Let $(M, \pi)$ be a Poisson manifold, that is, $M$ is a smooth real manifold and $\pi \in \mathfrak{X}^2(M)$ is a (possibly degenerate) skew-symmetric bivector field satisfying $[\pi, \pi] = 0$. Here and in the following, square brackets are the Schouten-Nijenhuis bracket.

To define Poisson cohomology, we basically notice $[\pi,-]: \mathfrak{X}^k(M) \to \mathfrak{X}^{k+1}(M)$ squares to zero: $$ [\pi, [\pi, A]] = 0, \quad \forall A \in \mathfrak{X}^k(M). $$ Many texts (all those I could find) do not prove this, and simply states it follows from the graded Jacobi identity satisfied by the SN bracket plus the property of $\pi$ stated above. However, the Jacobi identity for $B=C=\pi$ becomes: $$ (-1)^{k-1}[\pi,[\pi,A]] - [\pi,[A,\pi]] + (-1)^{k-1}[A,\underbrace{[\pi,\pi]}_{=0}]=0\\ (-1)^{k-1}[\pi,[\pi,A]] + [\pi,[\pi,A]] = 0 $$ which gives the wanted result only if $k$ is odd, otherwise the LHS terms cancel out!

Am I missing something trivial? How do we fill the gap for $k$ even?


What form of the graded Jacobi identity for the Schouten bracket do you prefer? I prefer the one of the form "(graded) commutator of adjoint actions is adjoint action of commutator" (viewed as acting on $C$):

$$[A,[B,C]] - (-1)^{(b-1)(a-1)}[B,[A,C]] = [[A,B],C],$$ where $a = |A|, b=|B|$. This is the one written on Wikipedia (in reverse).

Putting $A=B=\pi$ (so $a=b=2$) yields

$$2[\pi,[\pi,C]] = [[\pi,\pi],C] = [0,C] = 0.$$

as desired.

The fact that we view the equation as acting on $C$ explains why we choose to put $A=B=\pi$.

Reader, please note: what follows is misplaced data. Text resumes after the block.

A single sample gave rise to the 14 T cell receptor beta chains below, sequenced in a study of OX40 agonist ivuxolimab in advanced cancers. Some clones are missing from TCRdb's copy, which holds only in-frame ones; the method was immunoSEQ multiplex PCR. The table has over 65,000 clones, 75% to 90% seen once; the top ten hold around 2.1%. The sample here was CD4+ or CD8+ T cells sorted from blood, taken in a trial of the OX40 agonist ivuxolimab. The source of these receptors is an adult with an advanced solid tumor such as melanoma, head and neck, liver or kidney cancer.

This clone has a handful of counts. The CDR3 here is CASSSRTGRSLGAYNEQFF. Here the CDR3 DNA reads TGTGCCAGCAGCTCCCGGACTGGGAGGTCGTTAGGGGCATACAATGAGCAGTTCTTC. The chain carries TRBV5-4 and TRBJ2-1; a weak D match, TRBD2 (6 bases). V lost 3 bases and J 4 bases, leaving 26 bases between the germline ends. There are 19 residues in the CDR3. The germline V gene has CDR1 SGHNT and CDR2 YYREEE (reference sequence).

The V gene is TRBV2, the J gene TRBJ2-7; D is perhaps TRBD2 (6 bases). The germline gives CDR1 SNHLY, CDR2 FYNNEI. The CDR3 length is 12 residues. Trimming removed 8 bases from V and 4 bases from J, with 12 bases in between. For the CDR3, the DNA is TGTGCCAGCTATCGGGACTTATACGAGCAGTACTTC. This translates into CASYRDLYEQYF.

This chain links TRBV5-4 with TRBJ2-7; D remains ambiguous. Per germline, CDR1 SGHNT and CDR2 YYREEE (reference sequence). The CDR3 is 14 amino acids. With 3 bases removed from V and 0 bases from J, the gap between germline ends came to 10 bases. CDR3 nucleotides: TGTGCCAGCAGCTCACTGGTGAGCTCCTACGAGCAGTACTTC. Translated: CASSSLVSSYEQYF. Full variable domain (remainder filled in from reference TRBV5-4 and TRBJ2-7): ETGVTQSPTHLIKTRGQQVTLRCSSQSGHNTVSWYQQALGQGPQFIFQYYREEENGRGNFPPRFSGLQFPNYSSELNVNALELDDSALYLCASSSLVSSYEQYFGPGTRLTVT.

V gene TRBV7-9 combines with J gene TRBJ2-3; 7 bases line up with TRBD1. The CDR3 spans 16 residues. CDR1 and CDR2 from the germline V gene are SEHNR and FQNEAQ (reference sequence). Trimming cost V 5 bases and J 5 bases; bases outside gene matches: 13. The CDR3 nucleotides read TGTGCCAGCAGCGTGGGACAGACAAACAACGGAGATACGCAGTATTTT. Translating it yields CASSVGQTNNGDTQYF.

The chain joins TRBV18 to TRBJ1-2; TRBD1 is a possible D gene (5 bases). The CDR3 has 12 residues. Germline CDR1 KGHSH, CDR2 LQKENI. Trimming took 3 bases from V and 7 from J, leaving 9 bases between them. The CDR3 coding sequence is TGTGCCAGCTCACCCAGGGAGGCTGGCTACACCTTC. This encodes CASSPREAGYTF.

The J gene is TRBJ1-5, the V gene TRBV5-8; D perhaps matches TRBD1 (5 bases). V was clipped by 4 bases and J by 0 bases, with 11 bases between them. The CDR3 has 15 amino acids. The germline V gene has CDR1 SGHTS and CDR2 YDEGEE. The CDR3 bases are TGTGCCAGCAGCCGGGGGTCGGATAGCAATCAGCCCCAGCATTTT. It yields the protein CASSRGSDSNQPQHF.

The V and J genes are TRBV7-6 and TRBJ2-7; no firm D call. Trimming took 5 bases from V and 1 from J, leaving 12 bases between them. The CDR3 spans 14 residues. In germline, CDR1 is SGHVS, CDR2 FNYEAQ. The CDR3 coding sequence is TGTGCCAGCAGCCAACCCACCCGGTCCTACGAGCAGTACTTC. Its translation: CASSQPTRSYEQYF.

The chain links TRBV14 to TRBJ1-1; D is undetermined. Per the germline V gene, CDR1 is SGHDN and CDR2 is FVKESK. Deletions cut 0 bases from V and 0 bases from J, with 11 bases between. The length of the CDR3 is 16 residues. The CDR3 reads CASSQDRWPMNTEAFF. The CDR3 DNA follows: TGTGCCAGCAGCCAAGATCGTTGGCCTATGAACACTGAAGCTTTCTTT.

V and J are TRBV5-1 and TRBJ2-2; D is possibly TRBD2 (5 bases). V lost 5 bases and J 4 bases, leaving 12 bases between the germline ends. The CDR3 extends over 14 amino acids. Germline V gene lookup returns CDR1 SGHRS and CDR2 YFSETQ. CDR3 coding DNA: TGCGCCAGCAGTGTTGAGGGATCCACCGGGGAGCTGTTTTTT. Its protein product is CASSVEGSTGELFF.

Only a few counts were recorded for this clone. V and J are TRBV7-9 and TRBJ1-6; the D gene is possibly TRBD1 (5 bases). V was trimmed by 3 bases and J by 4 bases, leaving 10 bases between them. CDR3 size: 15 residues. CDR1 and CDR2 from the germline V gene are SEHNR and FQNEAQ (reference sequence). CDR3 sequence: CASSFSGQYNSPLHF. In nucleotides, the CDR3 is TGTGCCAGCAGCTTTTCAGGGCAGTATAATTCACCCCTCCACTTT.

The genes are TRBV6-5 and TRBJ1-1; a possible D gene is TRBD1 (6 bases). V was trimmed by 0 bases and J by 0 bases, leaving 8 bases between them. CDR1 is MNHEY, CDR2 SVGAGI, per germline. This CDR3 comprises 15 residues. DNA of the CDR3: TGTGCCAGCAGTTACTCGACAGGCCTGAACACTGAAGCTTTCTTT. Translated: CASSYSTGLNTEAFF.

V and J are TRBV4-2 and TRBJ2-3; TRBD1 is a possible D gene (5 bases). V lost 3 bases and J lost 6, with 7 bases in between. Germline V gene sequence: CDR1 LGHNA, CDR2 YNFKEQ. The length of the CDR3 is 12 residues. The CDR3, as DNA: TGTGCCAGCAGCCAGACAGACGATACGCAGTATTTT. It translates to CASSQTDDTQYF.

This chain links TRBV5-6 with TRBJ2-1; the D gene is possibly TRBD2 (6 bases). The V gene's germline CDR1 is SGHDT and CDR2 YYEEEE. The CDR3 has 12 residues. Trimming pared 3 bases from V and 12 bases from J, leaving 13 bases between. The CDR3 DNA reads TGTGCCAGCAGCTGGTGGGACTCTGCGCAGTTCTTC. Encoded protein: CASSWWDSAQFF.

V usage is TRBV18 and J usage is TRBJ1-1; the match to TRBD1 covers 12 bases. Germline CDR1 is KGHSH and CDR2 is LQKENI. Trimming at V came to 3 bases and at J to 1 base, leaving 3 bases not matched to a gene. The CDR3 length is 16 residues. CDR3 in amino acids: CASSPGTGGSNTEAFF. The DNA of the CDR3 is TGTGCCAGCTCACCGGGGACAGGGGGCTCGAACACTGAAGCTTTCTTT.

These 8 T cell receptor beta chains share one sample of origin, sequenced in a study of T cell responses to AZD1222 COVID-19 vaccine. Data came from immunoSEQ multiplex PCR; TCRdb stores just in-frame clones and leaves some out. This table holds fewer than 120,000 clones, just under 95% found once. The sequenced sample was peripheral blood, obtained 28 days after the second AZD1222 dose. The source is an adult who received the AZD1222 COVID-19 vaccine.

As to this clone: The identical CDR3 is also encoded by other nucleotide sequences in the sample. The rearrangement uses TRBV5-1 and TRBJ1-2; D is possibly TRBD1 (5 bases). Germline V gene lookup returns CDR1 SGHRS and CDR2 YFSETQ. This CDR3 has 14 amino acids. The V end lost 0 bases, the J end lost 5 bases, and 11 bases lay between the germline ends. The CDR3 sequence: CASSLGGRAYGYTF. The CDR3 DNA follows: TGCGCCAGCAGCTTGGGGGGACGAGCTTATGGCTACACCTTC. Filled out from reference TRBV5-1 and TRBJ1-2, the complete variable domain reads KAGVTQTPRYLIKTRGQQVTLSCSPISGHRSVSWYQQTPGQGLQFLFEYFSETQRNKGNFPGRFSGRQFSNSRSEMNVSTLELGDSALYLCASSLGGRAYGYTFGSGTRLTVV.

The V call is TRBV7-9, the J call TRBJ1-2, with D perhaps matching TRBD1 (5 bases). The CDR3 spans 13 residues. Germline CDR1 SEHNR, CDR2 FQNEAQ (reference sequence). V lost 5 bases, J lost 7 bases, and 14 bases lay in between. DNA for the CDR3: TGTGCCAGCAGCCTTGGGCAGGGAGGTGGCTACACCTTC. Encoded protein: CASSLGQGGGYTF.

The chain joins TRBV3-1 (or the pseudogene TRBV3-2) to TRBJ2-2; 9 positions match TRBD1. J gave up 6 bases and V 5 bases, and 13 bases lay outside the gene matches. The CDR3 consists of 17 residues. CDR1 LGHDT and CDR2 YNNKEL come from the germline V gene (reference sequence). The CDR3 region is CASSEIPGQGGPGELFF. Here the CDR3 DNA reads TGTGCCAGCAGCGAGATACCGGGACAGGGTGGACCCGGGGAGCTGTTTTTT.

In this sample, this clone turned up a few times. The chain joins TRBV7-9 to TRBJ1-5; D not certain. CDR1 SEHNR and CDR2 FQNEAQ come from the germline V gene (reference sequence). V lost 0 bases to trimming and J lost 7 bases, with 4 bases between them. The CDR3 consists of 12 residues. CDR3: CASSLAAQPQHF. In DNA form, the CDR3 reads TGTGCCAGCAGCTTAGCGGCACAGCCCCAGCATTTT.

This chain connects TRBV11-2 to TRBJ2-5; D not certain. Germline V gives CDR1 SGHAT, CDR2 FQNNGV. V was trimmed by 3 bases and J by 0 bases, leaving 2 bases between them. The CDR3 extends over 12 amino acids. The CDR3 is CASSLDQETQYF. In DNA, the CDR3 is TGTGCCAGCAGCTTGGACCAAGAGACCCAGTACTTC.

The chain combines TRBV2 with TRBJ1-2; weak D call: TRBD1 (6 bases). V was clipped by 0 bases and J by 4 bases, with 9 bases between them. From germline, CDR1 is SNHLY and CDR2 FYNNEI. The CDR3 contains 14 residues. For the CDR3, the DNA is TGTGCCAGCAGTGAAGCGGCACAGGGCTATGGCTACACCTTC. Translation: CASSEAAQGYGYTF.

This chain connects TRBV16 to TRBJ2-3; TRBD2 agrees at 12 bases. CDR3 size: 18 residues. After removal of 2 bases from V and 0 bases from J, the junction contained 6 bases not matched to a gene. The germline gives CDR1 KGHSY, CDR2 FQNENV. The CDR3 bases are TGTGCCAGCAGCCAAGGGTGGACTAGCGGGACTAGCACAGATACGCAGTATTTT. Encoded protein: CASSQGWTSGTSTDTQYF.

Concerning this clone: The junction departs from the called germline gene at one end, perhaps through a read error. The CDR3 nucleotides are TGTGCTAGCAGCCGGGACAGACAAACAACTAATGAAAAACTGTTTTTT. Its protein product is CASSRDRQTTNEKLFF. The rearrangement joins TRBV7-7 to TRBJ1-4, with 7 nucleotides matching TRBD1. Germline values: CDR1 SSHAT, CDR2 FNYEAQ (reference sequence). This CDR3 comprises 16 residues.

Let me also do it using the symmetric form:

$$(-1)^{(a-1)(c-1)}[A,[B,C]]+(-1)^{(b-1)(a-1)}[B,[C,A]]+(-1)^{(c-1)(b-1)}[C,[A,B]] = 0.$$

Putting $B=C=\pi$ like you did, I get (as you did)

$$(-1)^{a-1}[A,[\pi,\pi]] + (-1)^{a-1}[\pi,[\pi,A]] - [\pi,[A,\pi]] = 0.$$

Now the trick is to use $[A,\pi] = -(-1)^{a-1}[\pi,A]$ in the last term (this is where you missed signs):

$$(-1)^{a-1}[A,[\pi,\pi]] + 2(-1)^{a-1}[\pi,[\pi,A]] = 0;$$

divide by $(-1)^{a-1}$ and use $[\pi,\pi]=0$ to get the result.

  • $\begingroup$ Thanks for answering, but I can't really follow your reasoning. The Jacobi identity I know of is the same as in the wiki page, yes. Assuming some trick to convert it to yours, how does it solve the problem I highlight in my proof? That puzzles me $\endgroup$ – mattecapu Apr 23 at 19:39
  • $\begingroup$ Now I did it the other way also, pointing out where you missed signs. $\endgroup$ – Ricardo Buring Apr 23 at 20:04
  • $\begingroup$ Alright!! Thank you so much. I used naive skew-symmetry without thinking. $\endgroup$ – mattecapu Apr 24 at 7:36

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